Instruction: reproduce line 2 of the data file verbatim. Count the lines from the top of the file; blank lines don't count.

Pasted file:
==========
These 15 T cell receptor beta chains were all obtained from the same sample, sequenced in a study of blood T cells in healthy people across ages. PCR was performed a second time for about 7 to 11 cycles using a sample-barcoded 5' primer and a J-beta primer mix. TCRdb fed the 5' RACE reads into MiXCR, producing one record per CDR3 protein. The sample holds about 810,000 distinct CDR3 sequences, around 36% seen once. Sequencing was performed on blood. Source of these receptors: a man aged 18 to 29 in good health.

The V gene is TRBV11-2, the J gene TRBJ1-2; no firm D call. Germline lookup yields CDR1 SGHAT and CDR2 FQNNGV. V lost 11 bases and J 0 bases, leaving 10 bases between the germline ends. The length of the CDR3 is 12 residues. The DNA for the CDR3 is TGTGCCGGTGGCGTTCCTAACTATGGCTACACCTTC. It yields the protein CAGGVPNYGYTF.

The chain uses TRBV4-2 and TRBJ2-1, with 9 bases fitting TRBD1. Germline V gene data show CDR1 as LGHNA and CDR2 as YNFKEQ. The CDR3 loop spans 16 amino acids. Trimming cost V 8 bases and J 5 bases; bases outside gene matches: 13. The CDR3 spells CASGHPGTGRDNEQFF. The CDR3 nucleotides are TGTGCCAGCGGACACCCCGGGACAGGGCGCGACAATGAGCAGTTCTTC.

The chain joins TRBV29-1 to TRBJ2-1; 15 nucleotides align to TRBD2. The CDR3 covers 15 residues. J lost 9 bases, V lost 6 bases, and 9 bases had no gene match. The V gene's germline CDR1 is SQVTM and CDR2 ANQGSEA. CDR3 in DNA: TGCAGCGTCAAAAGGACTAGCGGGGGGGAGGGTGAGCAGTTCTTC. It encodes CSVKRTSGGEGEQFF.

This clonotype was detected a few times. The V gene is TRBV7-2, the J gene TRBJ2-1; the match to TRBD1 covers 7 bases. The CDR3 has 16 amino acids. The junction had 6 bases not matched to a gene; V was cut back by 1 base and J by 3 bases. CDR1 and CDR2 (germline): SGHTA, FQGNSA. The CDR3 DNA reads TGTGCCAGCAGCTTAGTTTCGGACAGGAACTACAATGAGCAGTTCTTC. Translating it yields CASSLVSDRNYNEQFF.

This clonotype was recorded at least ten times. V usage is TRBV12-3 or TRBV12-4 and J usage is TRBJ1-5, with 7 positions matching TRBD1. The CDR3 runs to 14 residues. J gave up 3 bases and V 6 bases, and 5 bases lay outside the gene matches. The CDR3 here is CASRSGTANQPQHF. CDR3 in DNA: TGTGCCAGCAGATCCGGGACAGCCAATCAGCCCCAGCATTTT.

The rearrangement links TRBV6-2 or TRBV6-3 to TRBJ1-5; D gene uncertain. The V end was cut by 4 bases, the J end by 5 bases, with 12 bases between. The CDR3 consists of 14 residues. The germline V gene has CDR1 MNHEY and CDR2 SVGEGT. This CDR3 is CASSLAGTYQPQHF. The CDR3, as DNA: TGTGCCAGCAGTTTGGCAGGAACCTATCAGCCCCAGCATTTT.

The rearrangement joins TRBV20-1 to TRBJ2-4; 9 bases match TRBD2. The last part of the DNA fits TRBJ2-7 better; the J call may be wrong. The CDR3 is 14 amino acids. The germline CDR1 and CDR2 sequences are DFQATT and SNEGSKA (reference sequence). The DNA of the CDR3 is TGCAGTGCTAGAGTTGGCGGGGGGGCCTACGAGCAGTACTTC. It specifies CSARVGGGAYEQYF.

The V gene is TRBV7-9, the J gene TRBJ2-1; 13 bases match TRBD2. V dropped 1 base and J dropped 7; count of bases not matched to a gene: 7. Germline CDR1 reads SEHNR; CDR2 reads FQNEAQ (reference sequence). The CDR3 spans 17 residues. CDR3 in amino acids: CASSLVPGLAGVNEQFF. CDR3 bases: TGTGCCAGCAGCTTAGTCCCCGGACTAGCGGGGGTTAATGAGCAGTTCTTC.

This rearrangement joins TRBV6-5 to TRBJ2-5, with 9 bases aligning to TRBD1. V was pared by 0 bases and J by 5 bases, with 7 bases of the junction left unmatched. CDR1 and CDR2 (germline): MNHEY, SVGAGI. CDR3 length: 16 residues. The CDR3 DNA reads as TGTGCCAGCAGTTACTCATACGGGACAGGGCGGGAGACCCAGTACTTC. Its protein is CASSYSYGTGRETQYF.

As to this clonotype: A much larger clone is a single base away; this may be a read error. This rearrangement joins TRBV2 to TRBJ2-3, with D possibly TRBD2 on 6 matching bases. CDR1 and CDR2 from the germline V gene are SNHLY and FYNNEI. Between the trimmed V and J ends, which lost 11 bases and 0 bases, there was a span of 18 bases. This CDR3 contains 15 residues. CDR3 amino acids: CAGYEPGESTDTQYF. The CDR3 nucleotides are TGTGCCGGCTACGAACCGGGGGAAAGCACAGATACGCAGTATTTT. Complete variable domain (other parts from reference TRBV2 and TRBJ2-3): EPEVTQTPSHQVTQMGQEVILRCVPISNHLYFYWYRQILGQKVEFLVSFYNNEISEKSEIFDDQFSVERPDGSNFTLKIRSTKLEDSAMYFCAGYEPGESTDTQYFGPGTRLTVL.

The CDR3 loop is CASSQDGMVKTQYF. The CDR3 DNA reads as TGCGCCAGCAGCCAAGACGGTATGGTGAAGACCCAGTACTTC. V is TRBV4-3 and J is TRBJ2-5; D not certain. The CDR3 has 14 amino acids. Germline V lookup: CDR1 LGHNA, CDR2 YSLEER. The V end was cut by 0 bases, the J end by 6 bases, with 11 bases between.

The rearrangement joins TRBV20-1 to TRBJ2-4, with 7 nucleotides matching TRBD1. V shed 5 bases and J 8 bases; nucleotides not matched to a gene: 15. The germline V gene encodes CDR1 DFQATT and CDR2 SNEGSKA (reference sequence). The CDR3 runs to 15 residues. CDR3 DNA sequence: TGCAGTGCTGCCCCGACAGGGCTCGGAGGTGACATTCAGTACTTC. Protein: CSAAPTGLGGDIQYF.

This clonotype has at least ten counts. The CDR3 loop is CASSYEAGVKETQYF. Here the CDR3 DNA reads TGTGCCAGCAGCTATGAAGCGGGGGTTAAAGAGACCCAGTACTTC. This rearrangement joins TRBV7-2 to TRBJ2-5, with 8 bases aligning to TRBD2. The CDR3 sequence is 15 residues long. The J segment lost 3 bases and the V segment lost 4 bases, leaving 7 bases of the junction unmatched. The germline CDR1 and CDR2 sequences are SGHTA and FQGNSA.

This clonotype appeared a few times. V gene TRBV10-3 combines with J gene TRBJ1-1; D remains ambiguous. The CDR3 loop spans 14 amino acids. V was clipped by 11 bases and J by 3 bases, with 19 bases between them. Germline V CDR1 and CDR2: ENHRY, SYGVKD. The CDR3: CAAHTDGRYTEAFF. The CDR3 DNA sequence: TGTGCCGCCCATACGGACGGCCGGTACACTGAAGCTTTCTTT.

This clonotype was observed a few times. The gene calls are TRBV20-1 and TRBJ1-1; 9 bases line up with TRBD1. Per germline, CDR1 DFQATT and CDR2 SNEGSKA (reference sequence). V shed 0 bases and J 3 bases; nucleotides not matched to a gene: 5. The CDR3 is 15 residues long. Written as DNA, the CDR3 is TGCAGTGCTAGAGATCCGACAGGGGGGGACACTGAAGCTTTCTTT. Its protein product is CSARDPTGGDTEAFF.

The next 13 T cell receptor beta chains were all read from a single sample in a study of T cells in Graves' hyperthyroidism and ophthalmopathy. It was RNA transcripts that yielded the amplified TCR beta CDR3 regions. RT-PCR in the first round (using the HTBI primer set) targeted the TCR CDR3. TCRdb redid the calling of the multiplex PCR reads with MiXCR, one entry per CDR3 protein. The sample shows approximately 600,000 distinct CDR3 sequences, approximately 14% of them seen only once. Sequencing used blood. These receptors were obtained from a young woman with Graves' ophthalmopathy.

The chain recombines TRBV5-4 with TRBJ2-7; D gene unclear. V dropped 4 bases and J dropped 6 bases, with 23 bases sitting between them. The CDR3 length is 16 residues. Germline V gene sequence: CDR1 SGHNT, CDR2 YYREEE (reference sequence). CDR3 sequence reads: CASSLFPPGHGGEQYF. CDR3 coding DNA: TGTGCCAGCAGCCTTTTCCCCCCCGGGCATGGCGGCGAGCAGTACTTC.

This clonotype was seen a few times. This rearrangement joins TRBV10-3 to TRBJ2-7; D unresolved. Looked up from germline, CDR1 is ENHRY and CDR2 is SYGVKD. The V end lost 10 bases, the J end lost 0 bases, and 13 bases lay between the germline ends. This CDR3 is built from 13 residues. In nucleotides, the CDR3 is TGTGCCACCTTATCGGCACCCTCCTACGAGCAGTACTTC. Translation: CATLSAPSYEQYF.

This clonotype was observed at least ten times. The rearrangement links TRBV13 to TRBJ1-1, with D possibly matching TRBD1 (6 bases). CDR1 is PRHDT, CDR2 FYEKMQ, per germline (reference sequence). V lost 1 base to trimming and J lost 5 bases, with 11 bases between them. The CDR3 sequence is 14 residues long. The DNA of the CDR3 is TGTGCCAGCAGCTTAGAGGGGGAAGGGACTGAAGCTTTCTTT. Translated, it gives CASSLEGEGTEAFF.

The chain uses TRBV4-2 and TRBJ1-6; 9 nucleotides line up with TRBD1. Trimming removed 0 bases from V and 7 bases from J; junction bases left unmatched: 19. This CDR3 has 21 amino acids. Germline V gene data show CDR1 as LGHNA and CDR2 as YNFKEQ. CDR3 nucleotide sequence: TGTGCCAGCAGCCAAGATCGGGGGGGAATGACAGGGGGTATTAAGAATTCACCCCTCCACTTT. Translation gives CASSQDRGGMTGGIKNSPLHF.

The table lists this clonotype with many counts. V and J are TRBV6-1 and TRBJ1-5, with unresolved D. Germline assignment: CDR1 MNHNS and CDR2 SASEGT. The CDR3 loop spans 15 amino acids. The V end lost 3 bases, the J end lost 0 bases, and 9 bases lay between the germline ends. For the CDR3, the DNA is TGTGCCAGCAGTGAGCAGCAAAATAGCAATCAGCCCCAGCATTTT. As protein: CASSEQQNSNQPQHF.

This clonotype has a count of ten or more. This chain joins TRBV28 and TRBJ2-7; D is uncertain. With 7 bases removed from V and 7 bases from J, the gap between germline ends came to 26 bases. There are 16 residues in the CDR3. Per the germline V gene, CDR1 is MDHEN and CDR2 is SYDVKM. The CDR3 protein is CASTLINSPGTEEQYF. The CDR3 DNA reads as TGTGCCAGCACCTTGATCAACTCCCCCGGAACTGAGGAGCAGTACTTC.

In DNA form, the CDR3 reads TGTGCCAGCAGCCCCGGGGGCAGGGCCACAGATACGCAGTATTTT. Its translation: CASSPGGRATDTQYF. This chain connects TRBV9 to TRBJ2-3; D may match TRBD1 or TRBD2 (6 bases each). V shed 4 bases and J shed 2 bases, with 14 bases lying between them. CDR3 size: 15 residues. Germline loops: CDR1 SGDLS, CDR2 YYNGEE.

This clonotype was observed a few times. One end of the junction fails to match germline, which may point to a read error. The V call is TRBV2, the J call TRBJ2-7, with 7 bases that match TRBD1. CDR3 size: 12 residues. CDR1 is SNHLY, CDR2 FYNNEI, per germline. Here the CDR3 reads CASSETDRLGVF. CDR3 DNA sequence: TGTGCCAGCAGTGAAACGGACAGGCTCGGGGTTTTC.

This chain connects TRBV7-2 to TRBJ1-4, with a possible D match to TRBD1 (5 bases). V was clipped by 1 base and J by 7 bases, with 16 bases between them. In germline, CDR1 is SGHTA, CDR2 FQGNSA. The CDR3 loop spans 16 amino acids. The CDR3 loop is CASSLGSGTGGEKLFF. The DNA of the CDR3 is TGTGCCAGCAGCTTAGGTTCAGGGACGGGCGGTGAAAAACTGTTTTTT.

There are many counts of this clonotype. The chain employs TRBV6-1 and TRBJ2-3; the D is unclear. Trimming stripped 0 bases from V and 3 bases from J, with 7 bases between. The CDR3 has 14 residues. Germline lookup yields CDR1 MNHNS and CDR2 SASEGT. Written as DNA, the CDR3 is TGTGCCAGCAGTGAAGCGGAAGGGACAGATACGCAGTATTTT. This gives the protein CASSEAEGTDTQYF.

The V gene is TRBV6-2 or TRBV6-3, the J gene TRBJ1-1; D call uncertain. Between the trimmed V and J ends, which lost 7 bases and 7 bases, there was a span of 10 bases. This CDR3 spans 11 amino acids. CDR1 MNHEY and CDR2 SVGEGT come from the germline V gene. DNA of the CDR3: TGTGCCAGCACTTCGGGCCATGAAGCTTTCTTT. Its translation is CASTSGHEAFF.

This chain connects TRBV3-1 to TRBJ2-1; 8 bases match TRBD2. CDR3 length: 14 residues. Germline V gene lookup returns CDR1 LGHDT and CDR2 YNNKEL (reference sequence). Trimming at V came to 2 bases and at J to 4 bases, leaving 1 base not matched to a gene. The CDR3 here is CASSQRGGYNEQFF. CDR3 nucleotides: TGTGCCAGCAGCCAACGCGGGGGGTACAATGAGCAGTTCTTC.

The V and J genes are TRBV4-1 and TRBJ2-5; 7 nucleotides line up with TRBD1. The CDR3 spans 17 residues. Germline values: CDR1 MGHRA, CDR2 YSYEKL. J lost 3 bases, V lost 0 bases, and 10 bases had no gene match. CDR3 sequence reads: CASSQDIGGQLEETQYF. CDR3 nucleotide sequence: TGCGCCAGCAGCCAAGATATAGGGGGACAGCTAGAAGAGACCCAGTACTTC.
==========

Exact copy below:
The V gene is TRBV11-2, the J gene TRBJ1-2; no firm D call. Germline lookup yields CDR1 SGHAT and CDR2 FQNNGV. V lost 11 bases and J 0 bases, leaving 10 bases between the germline ends. The length of the CDR3 is 12 residues. The DNA for the CDR3 is TGTGCCGGTGGCGTTCCTAACTATGGCTACACCTTC. It yields the protein CAGGVPNYGYTF.